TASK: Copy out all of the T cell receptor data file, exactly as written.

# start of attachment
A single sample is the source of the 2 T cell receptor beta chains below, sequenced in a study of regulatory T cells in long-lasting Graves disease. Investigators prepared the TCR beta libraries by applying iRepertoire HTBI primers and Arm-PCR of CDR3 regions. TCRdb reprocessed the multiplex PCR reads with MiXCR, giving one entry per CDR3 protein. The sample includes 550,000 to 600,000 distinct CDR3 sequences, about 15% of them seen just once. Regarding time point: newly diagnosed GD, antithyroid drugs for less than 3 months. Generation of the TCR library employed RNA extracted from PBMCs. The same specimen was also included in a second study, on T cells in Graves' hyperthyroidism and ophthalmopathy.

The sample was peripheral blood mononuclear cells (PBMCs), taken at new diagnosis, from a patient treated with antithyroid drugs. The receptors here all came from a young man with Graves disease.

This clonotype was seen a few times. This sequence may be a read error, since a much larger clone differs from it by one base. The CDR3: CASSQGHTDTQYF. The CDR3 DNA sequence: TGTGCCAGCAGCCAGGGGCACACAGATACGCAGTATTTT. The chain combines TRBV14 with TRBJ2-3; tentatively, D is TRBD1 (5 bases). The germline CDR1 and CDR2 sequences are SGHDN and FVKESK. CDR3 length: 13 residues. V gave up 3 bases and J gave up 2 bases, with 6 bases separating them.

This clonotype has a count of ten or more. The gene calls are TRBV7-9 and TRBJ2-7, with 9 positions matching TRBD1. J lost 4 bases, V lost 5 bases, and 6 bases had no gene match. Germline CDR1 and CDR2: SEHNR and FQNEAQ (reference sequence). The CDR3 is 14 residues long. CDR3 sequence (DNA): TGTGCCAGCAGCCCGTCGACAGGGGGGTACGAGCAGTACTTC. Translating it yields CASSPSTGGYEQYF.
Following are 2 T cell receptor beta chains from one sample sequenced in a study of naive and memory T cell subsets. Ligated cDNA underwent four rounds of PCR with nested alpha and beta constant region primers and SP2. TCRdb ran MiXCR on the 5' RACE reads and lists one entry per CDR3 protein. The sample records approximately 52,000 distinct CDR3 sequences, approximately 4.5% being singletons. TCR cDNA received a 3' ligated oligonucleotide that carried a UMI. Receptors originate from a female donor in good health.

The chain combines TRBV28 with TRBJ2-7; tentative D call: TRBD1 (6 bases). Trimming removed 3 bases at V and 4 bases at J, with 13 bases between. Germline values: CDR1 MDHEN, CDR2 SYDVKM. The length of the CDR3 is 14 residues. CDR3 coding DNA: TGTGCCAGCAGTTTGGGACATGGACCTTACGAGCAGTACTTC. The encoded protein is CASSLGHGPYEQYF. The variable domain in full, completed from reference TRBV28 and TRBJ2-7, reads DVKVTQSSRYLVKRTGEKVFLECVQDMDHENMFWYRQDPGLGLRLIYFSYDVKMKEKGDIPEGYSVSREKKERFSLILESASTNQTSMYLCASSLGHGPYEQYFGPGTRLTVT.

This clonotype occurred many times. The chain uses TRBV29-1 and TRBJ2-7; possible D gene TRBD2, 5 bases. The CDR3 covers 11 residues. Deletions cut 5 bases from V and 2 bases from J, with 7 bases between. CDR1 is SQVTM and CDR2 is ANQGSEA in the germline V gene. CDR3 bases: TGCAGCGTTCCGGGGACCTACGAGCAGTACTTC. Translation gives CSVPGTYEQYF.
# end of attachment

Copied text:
A single sample is the source of the 2 T cell receptor beta chains below, sequenced in a study of regulatory T cells in long-lasting Graves disease. Investigators prepared the TCR beta libraries by applying iRepertoire HTBI primers and Arm-PCR of CDR3 regions. TCRdb reprocessed the multiplex PCR reads with MiXCR, giving one entry per CDR3 protein. The sample includes 550,000 to 600,000 distinct CDR3 sequences, about 15% of them seen just once. Regarding time point: newly diagnosed GD, antithyroid drugs for less than 3 months. Generation of the TCR library employed RNA extracted from PBMCs. The same specimen was also included in a second study, on T cells in Graves' hyperthyroidism and ophthalmopathy.

The sample was peripheral blood mononuclear cells (PBMCs), taken at new diagnosis, from a patient treated with antithyroid drugs. The receptors here all came from a young man with Graves disease.

This clonotype was seen a few times. This sequence may be a read error, since a much larger clone differs from it by one base. The CDR3: CASSQGHTDTQYF. The CDR3 DNA sequence: TGTGCCAGCAGCCAGGGGCACACAGATACGCAGTATTTT. The chain combines TRBV14 with TRBJ2-3; tentatively, D is TRBD1 (5 bases). The germline CDR1 and CDR2 sequences are SGHDN and FVKESK. CDR3 length: 13 residues. V gave up 3 bases and J gave up 2 bases, with 6 bases separating them.

This clonotype has a count of ten or more. The gene calls are TRBV7-9 and TRBJ2-7, with 9 positions matching TRBD1. J lost 4 bases, V lost 5 bases, and 6 bases had no gene match. Germline CDR1 and CDR2: SEHNR and FQNEAQ (reference sequence). The CDR3 is 14 residues long. CDR3 sequence (DNA): TGTGCCAGCAGCCCGTCGACAGGGGGGTACGAGCAGTACTTC. Translating it yields CASSPSTGGYEQYF.
Following are 2 T cell receptor beta chains from one sample sequenced in a study of naive and memory T cell subsets. Ligated cDNA underwent four rounds of PCR with nested alpha and beta constant region primers and SP2. TCRdb ran MiXCR on the 5' RACE reads and lists one entry per CDR3 protein. The sample records approximately 52,000 distinct CDR3 sequences, approximately 4.5% being singletons. TCR cDNA received a 3' ligated oligonucleotide that carried a UMI. Receptors originate from a female donor in good health.

The chain combines TRBV28 with TRBJ2-7; tentative D call: TRBD1 (6 bases). Trimming removed 3 bases at V and 4 bases at J, with 13 bases between. Germline values: CDR1 MDHEN, CDR2 SYDVKM. The length of the CDR3 is 14 residues. CDR3 coding DNA: TGTGCCAGCAGTTTGGGACATGGACCTTACGAGCAGTACTTC. The encoded protein is CASSLGHGPYEQYF. The variable domain in full, completed from reference TRBV28 and TRBJ2-7, reads DVKVTQSSRYLVKRTGEKVFLECVQDMDHENMFWYRQDPGLGLRLIYFSYDVKMKEKGDIPEGYSVSREKKERFSLILESASTNQTSMYLCASSLGHGPYEQYFGPGTRLTVT.

This clonotype occurred many times. The chain uses TRBV29-1 and TRBJ2-7; possible D gene TRBD2, 5 bases. The CDR3 covers 11 residues. Deletions cut 5 bases from V and 2 bases from J, with 7 bases between. CDR1 is SQVTM and CDR2 is ANQGSEA in the germline V gene. CDR3 bases: TGCAGCGTTCCGGGGACCTACGAGCAGTACTTC. Translation gives CSVPGTYEQYF.